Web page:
Zimbabwean graphic designer Osmond Tshuma developed a passion for typography, while studying at the University of Johannesburg. He then went on to use his passion as a tool to comment on southern Africa’s history and is best known for his creation of the ‘Colonial Bastard Rhodes’ typeface. According to Behance, the easily legible, post-modern heading font is a post-colonial critique of both Cecil John Rhodes and the impact of Colonialism in South Africa and is based on identifying certain key characteristics of fonts and typography used during the colonial era.
Speaking to Lets be brief and People’s Stories Project on why he created the typeface Tshuma said:
“I was writing my paper on post-colonialism in contemporary Southern African advertising; then I thought of linking this to my practical module. The idea was to create a typeface that echoed the characteristics of Cecil John Rhodes: a wealthy, power-hungry imperialist. So, the font was a social critic of him and colonialism in southern Africa”.
While reflecting on the process of creating the font, he relied on the colonial stereotypes, and advertising material of the era saying, “Africans were often shown as “savages and unclean”. I chose to use the typeface from the ‘White Man’s Burden’ Pears Soap advertisement, which looked like Bodoni font”.
On the bold title Tshuma was adamant that to him it had nothing to do with humour or satire. The title was to be taken quite literally as it was his way of, “Expressing my frustration at how these colonial figures are still being celebrated today. Colonialism was an act of brutality clothed in the farce of civilisation. Families were displaced, enslaved, massacred, wealth stolen and yet the names of these perpetrators are mounted on street names and buildings”.
Resolutely adding, “I guess it was meant to provoke a visceral response towards the images and history of Cecil John Rhodes”.
“It’s always my hope to show the beauty and richness of Africa, one design at a time.”
— The Obama Foundation (@ObamaFoundation) July 31, 2019
It wasn’t long before the graphic designer moved on to advertising. Some of his most notable ad campaigns include: “Soweto Gold ’76” a collaboration project between Jameson Irish Whiskey and Soweto Gold Beer. The beer was created to commemorate the 40th anniversary of the Soweto Youth Uprising. Each one has been personally branded by a veteran of June 16th, 1976 – someone who was there, back in the day.
Tshuma was also involved in the rebranding of IKwekwezi FM – an Ndebele radio station. The project won both the Loeries and Pendoring Awards. Reminiscing over the rebrands success he said, “The engagement was amazing. People debated about it. Most of the station’s listeners loved the design because they could see their tradition and culture being represented through it. For the first time in my life, I saw what an impact design could have…” adding that it showed him, “brands are more than just the logo. They are an embodiment of the people”.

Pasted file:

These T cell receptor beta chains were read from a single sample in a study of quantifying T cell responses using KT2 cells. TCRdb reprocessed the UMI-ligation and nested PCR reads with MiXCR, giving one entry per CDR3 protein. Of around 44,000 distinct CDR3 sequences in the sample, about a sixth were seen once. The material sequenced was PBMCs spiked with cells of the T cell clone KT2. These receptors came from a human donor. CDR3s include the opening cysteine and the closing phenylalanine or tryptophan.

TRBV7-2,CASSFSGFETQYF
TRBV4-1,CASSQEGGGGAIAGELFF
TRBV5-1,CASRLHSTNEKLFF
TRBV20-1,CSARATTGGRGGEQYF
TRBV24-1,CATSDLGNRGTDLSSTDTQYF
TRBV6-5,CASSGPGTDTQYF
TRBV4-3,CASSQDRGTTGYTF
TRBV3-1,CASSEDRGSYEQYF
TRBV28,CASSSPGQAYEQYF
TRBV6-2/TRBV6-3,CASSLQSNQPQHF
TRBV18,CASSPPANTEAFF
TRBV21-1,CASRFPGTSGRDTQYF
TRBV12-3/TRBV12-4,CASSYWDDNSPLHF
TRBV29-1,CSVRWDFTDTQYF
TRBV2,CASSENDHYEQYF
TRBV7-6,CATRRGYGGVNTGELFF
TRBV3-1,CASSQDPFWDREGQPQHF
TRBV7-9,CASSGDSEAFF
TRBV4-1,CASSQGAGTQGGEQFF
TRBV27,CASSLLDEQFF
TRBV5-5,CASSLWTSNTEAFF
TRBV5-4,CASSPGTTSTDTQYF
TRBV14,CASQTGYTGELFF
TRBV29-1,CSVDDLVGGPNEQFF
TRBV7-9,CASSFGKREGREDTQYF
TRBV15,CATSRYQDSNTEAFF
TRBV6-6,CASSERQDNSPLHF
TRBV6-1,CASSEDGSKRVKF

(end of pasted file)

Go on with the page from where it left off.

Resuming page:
The creative has gone on to curate the visual language for the Obama Foundation Africa Leaders program for 2018 and 2019; from the program logo, to the swag and to the banners on the walls throughout the space.
Talking to the Foundation about how he went about the design Tshuma said, “The original concept for the program logo was the protea flower—a flower native to South Africa. After rounds of feedback, I needed to find something more pan-African, and that’s when the Zulu and Xhosa necklace emerged. That necklace is really a symbol of leadership that can be recognised as one of the most iconic necklaces in South African culture”.
More specifically, he drew inspiration from women and mothers who, “are the first leaders children see. When you’re growing up, mothers are really the anchor for youth—they’re the first person you have to look to as a guide and protector. That combined with the welcoming nature of round shapes led me to pick that symbol for the logo”.
For the Leaders: Africa 2018 program Tshuma even designed the quote, “We are the ones we have been waiting for”.
The patterns throughout the rest of the space were influenced by various Zulu patterns, Ndebele mural art, Adinkra, Kente and Kuba cloth designs, Shona wooden art, and other African artifacts.
For the 2019 event, he created a newer version of the original for a cohesive effect by inverting the existing pattern and added an additional layer of colored shapes.
Tshuma’s journey so far has been an inspiration for African typographers and graphic designers and the artists hopes for the future reflect that.
“My greatest hope for the future is that the design company I co-founded, Mam’gobozi Design Factory, continues to grow and becomes the best design agency in Africa, and even in the world. But for now, I’m trying to spend more time on design rather than advertising. I’ve been invested in finishing my African-inspired alphabet series, which I have featured on my Instagram page”.
“I hope the world knows that in all of my projects and in all of my work, I’m trying to lift up the beauty of African design by showing it in new, innovative ways. There is so much inspiration on this continent, and who knows if I’m doing it right, but it’s always my hope to show the beauty and richness of Africa, one design at a time.”